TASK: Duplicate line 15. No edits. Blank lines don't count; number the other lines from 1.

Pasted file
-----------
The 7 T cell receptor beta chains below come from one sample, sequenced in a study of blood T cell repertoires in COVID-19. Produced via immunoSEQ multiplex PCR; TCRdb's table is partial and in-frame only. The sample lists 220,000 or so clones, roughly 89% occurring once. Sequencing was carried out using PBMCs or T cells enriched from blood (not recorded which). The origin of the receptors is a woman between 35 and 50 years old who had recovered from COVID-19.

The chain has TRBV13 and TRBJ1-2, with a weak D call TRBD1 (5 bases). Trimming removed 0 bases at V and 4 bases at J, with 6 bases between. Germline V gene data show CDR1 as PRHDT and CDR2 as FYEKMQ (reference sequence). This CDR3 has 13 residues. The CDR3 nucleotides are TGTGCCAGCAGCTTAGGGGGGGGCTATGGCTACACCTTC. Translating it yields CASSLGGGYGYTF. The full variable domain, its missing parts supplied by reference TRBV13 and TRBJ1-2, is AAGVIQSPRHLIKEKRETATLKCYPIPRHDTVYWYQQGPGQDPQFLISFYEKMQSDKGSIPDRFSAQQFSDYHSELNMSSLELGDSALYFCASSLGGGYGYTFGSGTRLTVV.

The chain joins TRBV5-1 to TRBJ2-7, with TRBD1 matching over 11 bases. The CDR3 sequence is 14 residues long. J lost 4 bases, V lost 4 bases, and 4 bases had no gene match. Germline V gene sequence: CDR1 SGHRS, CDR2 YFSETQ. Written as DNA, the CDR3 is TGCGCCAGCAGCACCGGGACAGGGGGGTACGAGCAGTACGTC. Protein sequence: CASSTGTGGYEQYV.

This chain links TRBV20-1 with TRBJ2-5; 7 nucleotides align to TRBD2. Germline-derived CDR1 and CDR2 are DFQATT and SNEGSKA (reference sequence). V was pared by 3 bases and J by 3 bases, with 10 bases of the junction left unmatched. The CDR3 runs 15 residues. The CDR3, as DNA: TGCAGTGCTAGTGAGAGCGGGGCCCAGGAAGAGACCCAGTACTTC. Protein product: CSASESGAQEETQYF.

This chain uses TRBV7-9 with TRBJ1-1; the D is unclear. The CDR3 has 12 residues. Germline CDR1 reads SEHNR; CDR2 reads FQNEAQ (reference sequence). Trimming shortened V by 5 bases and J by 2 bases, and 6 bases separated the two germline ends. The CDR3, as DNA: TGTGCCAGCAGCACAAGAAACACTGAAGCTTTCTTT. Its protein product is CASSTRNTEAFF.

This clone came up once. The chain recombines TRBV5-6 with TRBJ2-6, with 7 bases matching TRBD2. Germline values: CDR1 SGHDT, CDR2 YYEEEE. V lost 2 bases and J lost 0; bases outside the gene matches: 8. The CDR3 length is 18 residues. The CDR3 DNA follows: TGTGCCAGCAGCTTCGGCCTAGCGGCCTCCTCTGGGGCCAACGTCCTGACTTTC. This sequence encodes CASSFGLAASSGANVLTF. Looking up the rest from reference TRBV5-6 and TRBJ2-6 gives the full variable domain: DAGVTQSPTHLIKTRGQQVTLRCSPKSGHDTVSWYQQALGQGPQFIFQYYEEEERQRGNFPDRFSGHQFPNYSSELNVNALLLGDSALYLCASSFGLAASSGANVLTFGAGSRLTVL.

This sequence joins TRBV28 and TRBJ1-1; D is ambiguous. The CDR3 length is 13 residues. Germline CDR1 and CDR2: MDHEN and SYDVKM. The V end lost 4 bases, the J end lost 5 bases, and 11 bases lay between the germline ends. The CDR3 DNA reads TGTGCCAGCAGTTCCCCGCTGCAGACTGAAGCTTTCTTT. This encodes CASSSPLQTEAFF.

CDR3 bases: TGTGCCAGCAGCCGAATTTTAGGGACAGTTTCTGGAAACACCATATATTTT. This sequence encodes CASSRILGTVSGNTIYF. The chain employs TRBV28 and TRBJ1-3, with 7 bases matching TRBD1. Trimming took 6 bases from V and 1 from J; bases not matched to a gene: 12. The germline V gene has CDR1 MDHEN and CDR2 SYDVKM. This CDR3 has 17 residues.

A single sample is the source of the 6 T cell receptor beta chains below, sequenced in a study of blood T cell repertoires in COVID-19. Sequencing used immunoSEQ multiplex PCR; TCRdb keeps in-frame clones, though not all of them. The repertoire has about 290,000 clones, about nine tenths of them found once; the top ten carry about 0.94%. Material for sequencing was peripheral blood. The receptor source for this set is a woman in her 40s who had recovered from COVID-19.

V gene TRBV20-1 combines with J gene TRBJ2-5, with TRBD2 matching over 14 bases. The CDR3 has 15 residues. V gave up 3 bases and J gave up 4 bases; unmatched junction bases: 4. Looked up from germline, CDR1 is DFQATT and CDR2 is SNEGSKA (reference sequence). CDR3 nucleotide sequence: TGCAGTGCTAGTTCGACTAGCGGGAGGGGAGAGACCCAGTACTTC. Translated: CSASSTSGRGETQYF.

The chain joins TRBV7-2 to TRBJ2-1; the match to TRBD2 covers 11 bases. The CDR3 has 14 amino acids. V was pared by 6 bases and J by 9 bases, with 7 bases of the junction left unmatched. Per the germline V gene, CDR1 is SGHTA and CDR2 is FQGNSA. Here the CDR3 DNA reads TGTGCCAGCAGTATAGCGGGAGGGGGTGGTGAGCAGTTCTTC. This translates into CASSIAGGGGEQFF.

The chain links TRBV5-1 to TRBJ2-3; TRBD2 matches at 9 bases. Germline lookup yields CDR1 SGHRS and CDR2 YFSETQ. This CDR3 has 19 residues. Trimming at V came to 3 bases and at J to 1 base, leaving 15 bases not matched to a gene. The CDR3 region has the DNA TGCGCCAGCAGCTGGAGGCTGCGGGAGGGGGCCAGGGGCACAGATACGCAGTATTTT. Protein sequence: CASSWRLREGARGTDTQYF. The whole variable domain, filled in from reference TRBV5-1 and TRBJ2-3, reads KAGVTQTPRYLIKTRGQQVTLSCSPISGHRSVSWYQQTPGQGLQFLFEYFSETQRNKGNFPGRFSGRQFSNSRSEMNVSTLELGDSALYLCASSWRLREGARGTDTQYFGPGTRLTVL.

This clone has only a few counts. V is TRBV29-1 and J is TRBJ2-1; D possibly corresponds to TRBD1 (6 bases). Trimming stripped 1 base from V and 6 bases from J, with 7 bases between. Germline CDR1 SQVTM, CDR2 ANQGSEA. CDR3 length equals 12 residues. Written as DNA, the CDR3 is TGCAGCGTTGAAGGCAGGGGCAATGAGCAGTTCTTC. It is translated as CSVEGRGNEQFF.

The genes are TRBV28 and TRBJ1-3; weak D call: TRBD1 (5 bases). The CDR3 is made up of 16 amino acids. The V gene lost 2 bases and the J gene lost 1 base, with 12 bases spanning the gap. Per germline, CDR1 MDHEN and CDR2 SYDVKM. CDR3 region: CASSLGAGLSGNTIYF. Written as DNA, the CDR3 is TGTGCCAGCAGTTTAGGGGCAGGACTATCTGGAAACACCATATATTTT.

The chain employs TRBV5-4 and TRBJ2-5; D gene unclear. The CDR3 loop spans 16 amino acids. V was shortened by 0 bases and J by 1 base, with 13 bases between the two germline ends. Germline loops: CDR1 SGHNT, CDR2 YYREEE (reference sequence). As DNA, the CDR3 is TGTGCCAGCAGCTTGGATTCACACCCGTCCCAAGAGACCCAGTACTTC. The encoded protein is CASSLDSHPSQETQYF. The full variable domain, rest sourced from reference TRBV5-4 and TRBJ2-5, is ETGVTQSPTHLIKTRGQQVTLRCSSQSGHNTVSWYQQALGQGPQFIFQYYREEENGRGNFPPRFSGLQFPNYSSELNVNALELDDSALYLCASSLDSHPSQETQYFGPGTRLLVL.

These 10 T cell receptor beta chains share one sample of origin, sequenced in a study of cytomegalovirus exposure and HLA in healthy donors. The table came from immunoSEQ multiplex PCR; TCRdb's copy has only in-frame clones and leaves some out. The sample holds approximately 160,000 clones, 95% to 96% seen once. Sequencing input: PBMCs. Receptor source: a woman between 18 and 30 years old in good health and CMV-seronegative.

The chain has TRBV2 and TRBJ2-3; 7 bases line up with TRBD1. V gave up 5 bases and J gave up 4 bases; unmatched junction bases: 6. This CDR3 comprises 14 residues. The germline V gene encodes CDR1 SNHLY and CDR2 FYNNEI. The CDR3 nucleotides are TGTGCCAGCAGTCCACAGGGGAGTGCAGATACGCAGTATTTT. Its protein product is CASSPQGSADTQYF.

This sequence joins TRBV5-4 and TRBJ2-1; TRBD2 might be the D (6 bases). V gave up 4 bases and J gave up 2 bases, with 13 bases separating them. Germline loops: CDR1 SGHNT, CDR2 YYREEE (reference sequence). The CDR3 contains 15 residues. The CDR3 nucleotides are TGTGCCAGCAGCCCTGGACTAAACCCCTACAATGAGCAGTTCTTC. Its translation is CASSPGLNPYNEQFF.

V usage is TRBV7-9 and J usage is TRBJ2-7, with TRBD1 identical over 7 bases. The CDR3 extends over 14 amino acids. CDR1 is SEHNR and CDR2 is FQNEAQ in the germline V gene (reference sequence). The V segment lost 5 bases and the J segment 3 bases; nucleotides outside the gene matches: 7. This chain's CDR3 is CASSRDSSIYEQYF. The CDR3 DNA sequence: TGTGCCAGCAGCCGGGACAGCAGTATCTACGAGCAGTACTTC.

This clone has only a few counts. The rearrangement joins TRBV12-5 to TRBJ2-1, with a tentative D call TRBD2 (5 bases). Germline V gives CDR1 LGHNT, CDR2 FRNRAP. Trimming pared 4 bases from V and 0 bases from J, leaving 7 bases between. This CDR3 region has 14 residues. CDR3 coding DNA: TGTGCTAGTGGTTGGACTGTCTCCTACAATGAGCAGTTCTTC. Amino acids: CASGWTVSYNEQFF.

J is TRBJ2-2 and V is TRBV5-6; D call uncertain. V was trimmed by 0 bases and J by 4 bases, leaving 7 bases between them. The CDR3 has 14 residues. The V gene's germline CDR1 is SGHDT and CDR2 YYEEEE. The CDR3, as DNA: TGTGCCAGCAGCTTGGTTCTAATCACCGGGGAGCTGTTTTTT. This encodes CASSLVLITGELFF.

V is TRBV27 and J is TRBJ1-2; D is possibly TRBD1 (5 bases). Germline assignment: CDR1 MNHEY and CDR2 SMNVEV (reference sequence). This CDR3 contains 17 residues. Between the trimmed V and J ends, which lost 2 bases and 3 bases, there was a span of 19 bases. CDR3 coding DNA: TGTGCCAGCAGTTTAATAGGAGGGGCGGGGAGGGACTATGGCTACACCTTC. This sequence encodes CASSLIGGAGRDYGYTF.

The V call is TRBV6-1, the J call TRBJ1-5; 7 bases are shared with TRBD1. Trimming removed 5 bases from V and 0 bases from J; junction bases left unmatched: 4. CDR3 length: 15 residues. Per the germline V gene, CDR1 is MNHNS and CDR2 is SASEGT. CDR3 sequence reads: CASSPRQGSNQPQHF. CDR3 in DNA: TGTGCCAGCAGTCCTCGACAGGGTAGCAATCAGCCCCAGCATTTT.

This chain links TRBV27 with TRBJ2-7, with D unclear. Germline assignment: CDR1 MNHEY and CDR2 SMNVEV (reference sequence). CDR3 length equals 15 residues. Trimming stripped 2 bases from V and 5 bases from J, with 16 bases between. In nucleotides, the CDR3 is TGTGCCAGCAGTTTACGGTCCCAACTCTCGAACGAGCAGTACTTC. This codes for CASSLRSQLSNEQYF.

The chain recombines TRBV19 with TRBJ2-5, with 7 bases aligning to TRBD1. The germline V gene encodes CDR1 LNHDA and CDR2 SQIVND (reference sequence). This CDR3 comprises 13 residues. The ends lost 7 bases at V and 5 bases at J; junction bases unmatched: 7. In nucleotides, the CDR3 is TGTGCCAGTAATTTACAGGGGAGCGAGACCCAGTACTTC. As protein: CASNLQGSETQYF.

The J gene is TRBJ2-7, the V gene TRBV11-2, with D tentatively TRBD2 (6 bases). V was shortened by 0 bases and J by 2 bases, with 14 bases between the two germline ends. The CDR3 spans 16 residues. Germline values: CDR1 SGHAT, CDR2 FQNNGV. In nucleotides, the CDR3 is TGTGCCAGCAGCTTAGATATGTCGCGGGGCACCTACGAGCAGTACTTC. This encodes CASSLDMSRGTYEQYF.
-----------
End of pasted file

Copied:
The chain employs TRBV5-4 and TRBJ2-5; D gene unclear. The CDR3 loop spans 16 amino acids. V was shortened by 0 bases and J by 1 base, with 13 bases between the two germline ends. Germline loops: CDR1 SGHNT, CDR2 YYREEE (reference sequence). As DNA, the CDR3 is TGTGCCAGCAGCTTGGATTCACACCCGTCCCAAGAGACCCAGTACTTC. The encoded protein is CASSLDSHPSQETQYF. The full variable domain, rest sourced from reference TRBV5-4 and TRBJ2-5, is ETGVTQSPTHLIKTRGQQVTLRCSSQSGHNTVSWYQQALGQGPQFIFQYYREEENGRGNFPPRFSGLQFPNYSSELNVNALELDDSALYLCASSLDSHPSQETQYFGPGTRLLVL.